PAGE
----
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Trump, Merkel meet...Justice responds to wiretap proof request...Arkansas separates King, Lee days

By The Associated Press | Posted - Mar. 17, 2017 at 3:57 p.m.

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WASHINGTON (AP) — Appearing at the White House with German Chancellor Angela Merkel (AHN'-geh-lah MEHR'-kuhl), President Donald Trump has rejected the idea that his "America First" agenda means he's an isolationist. Trump bristled at the question of a German reporter and said reports that he supports isolationist policy is an example of "fake news." Merkel said she and Trump haven't yet had much time to discuss economic issues.

LONDON (AP) — The Justice Department says it has complied with congressional requests for information related to any surveillance during the 2016 election. That's a response to President Donald Trump's unproven accusation that former President Barack Obama had phones at Trump Tower wiretapped. Members of Congress said they wanted any evidence from the Justice Department. Oklahoma Rep. Tom Cole, a Republican, says he's seen no proof and that "President Obama is owed an apology."

WASHINGTON (AP) — Justice Department lawyers attempting to win court approval of President Donald Trump's revised travel ban on six Muslim-majority nations have been in court today. They filed a notice saying they will appeal a ruling by a federal judge in Maryland blocking the ban. A judge in Hawaii issued the same ruling. The Trump administration argues the ban is needed to combat terrorism. Opponents say it is unconstitutional.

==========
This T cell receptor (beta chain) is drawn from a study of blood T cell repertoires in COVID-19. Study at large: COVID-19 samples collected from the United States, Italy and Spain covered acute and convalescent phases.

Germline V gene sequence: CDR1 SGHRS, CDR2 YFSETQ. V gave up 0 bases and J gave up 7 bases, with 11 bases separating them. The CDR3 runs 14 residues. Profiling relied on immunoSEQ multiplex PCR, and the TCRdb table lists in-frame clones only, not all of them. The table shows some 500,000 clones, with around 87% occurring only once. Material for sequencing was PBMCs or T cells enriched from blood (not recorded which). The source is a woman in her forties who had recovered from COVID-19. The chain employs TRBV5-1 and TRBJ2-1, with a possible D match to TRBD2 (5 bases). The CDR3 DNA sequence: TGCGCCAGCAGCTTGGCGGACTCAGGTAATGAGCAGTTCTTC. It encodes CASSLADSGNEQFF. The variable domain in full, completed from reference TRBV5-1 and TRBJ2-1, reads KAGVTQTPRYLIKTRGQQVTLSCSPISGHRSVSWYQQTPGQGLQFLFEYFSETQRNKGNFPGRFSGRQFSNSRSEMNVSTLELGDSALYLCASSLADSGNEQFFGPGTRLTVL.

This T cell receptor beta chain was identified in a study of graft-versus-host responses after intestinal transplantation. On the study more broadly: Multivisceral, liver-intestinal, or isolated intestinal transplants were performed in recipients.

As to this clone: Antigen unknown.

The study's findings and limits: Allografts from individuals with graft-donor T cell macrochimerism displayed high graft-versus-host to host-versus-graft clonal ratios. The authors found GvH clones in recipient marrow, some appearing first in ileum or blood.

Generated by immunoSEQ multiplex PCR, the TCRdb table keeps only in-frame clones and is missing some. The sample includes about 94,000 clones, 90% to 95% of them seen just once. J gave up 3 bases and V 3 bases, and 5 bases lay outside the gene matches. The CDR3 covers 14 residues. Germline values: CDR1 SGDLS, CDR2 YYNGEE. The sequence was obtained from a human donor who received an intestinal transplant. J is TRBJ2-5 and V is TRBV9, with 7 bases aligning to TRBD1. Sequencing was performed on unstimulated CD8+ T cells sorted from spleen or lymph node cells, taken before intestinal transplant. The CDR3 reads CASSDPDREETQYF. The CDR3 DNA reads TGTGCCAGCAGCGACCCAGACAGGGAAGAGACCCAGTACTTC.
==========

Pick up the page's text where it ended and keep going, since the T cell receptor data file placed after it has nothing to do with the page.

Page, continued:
WASHINGTON (AP) — A Navy investigator says more victims are complaining about explicit photos of them being shared online by active duty and retired members of the Marine Corps. Former and current female Marines say their photographs and those of women in other services have been shared on social media without their consent. Naval investigators say more than 20 victims have now come forward, and he expects more. Facebook and Google have been cooperating with the investigation

LITTLE ROCK, Ark. (AP) — Arkansas lawmakers have given final approval to legislation removing Confederate Gen. Robert E. Lee from the holiday honoring slain civil rights leader Martin Luther King Jr. Republican Gov. Asa Hutchinson urged lawmakers to end the dual holiday. Once the bill is signed into law, Mississippi and Alabama will be the only states that honor Lee and King on the same day. Lee will have a memorial day in October, not a state holiday.

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